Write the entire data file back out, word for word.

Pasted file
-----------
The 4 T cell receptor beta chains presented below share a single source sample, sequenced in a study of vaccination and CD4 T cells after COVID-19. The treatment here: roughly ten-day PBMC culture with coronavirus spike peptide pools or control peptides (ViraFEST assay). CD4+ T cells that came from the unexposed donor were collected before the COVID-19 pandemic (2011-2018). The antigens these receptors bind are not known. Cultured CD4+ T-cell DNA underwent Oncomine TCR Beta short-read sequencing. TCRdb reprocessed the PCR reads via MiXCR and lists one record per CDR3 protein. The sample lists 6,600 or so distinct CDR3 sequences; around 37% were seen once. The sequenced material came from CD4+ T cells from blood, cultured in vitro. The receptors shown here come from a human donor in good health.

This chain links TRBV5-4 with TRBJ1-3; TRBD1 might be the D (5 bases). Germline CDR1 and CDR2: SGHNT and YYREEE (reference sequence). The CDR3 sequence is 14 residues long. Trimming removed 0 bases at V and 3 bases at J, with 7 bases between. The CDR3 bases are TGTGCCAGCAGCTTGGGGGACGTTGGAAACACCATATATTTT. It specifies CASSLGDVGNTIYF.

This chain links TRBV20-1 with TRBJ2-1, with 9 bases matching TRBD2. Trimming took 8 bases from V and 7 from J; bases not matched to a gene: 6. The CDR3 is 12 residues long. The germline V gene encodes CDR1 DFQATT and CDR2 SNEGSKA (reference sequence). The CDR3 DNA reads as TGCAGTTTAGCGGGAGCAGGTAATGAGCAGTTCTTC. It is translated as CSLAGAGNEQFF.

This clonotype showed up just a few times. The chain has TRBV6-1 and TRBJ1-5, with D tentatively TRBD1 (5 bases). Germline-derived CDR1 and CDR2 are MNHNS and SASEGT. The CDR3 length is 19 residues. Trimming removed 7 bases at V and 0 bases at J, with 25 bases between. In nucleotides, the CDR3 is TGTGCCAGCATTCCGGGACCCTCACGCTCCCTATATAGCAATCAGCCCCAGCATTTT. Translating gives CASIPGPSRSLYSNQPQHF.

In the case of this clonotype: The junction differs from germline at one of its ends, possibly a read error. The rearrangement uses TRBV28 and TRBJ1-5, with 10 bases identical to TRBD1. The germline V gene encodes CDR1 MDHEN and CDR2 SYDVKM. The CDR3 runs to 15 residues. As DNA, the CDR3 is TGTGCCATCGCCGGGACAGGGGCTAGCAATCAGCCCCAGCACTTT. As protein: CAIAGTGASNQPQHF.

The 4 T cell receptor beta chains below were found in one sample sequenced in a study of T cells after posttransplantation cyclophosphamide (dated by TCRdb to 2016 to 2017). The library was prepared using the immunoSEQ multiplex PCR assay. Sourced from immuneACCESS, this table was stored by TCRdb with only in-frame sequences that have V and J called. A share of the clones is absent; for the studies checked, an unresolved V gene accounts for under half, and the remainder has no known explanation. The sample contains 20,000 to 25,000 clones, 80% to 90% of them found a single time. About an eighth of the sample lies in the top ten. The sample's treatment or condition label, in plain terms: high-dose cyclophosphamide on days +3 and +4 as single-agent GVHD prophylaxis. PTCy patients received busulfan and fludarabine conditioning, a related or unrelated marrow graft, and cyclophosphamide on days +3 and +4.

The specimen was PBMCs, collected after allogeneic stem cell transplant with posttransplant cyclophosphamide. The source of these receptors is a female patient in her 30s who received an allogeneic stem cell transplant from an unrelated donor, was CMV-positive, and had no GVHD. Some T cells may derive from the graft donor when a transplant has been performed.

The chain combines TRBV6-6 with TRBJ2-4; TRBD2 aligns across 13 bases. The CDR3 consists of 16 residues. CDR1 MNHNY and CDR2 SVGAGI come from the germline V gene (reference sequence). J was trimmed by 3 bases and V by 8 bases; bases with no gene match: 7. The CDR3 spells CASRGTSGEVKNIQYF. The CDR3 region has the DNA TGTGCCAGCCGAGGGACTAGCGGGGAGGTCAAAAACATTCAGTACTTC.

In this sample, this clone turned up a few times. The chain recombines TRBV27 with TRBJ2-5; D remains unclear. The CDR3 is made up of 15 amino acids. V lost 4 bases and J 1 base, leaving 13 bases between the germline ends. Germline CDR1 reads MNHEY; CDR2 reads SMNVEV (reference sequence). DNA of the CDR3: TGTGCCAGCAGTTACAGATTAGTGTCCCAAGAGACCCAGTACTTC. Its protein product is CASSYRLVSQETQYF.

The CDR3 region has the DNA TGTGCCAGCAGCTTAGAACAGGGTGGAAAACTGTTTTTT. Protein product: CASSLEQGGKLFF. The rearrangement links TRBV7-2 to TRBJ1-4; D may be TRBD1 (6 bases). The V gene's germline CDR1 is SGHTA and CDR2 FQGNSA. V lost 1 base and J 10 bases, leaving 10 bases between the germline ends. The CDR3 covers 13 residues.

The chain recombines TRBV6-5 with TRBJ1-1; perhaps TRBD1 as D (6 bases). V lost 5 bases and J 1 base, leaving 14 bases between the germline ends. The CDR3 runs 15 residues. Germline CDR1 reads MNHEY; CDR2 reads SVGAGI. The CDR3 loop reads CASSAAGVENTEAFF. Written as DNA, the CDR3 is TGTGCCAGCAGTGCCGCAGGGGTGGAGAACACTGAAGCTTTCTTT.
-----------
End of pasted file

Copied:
The 4 T cell receptor beta chains presented below share a single source sample, sequenced in a study of vaccination and CD4 T cells after COVID-19. The treatment here: roughly ten-day PBMC culture with coronavirus spike peptide pools or control peptides (ViraFEST assay). CD4+ T cells that came from the unexposed donor were collected before the COVID-19 pandemic (2011-2018). The antigens these receptors bind are not known. Cultured CD4+ T-cell DNA underwent Oncomine TCR Beta short-read sequencing. TCRdb reprocessed the PCR reads via MiXCR and lists one record per CDR3 protein. The sample lists 6,600 or so distinct CDR3 sequences; around 37% were seen once. The sequenced material came from CD4+ T cells from blood, cultured in vitro. The receptors shown here come from a human donor in good health.

This chain links TRBV5-4 with TRBJ1-3; TRBD1 might be the D (5 bases). Germline CDR1 and CDR2: SGHNT and YYREEE (reference sequence). The CDR3 sequence is 14 residues long. Trimming removed 0 bases at V and 3 bases at J, with 7 bases between. The CDR3 bases are TGTGCCAGCAGCTTGGGGGACGTTGGAAACACCATATATTTT. It specifies CASSLGDVGNTIYF.

This chain links TRBV20-1 with TRBJ2-1, with 9 bases matching TRBD2. Trimming took 8 bases from V and 7 from J; bases not matched to a gene: 6. The CDR3 is 12 residues long. The germline V gene encodes CDR1 DFQATT and CDR2 SNEGSKA (reference sequence). The CDR3 DNA reads as TGCAGTTTAGCGGGAGCAGGTAATGAGCAGTTCTTC. It is translated as CSLAGAGNEQFF.

This clonotype showed up just a few times. The chain has TRBV6-1 and TRBJ1-5, with D tentatively TRBD1 (5 bases). Germline-derived CDR1 and CDR2 are MNHNS and SASEGT. The CDR3 length is 19 residues. Trimming removed 7 bases at V and 0 bases at J, with 25 bases between. In nucleotides, the CDR3 is TGTGCCAGCATTCCGGGACCCTCACGCTCCCTATATAGCAATCAGCCCCAGCATTTT. Translating gives CASIPGPSRSLYSNQPQHF.

In the case of this clonotype: The junction differs from germline at one of its ends, possibly a read error. The rearrangement uses TRBV28 and TRBJ1-5, with 10 bases identical to TRBD1. The germline V gene encodes CDR1 MDHEN and CDR2 SYDVKM. The CDR3 runs to 15 residues. As DNA, the CDR3 is TGTGCCATCGCCGGGACAGGGGCTAGCAATCAGCCCCAGCACTTT. As protein: CAIAGTGASNQPQHF.

The 4 T cell receptor beta chains below were found in one sample sequenced in a study of T cells after posttransplantation cyclophosphamide (dated by TCRdb to 2016 to 2017). The library was prepared using the immunoSEQ multiplex PCR assay. Sourced from immuneACCESS, this table was stored by TCRdb with only in-frame sequences that have V and J called. A share of the clones is absent; for the studies checked, an unresolved V gene accounts for under half, and the remainder has no known explanation. The sample contains 20,000 to 25,000 clones, 80% to 90% of them found a single time. About an eighth of the sample lies in the top ten. The sample's treatment or condition label, in plain terms: high-dose cyclophosphamide on days +3 and +4 as single-agent GVHD prophylaxis. PTCy patients received busulfan and fludarabine conditioning, a related or unrelated marrow graft, and cyclophosphamide on days +3 and +4.

The specimen was PBMCs, collected after allogeneic stem cell transplant with posttransplant cyclophosphamide. The source of these receptors is a female patient in her 30s who received an allogeneic stem cell transplant from an unrelated donor, was CMV-positive, and had no GVHD. Some T cells may derive from the graft donor when a transplant has been performed.

The chain combines TRBV6-6 with TRBJ2-4; TRBD2 aligns across 13 bases. The CDR3 consists of 16 residues. CDR1 MNHNY and CDR2 SVGAGI come from the germline V gene (reference sequence). J was trimmed by 3 bases and V by 8 bases; bases with no gene match: 7. The CDR3 spells CASRGTSGEVKNIQYF. The CDR3 region has the DNA TGTGCCAGCCGAGGGACTAGCGGGGAGGTCAAAAACATTCAGTACTTC.

In this sample, this clone turned up a few times. The chain recombines TRBV27 with TRBJ2-5; D remains unclear. The CDR3 is made up of 15 amino acids. V lost 4 bases and J 1 base, leaving 13 bases between the germline ends. Germline CDR1 reads MNHEY; CDR2 reads SMNVEV (reference sequence). DNA of the CDR3: TGTGCCAGCAGTTACAGATTAGTGTCCCAAGAGACCCAGTACTTC. Its protein product is CASSYRLVSQETQYF.

The CDR3 region has the DNA TGTGCCAGCAGCTTAGAACAGGGTGGAAAACTGTTTTTT. Protein product: CASSLEQGGKLFF. The rearrangement links TRBV7-2 to TRBJ1-4; D may be TRBD1 (6 bases). The V gene's germline CDR1 is SGHTA and CDR2 FQGNSA. V lost 1 base and J 10 bases, leaving 10 bases between the germline ends. The CDR3 covers 13 residues.

The chain recombines TRBV6-5 with TRBJ1-1; perhaps TRBD1 as D (6 bases). V lost 5 bases and J 1 base, leaving 14 bases between the germline ends. The CDR3 runs 15 residues. Germline CDR1 reads MNHEY; CDR2 reads SVGAGI. The CDR3 loop reads CASSAAGVENTEAFF. Written as DNA, the CDR3 is TGTGCCAGCAGTGCCGCAGGGGTGGAGAACACTGAAGCTTTCTTT.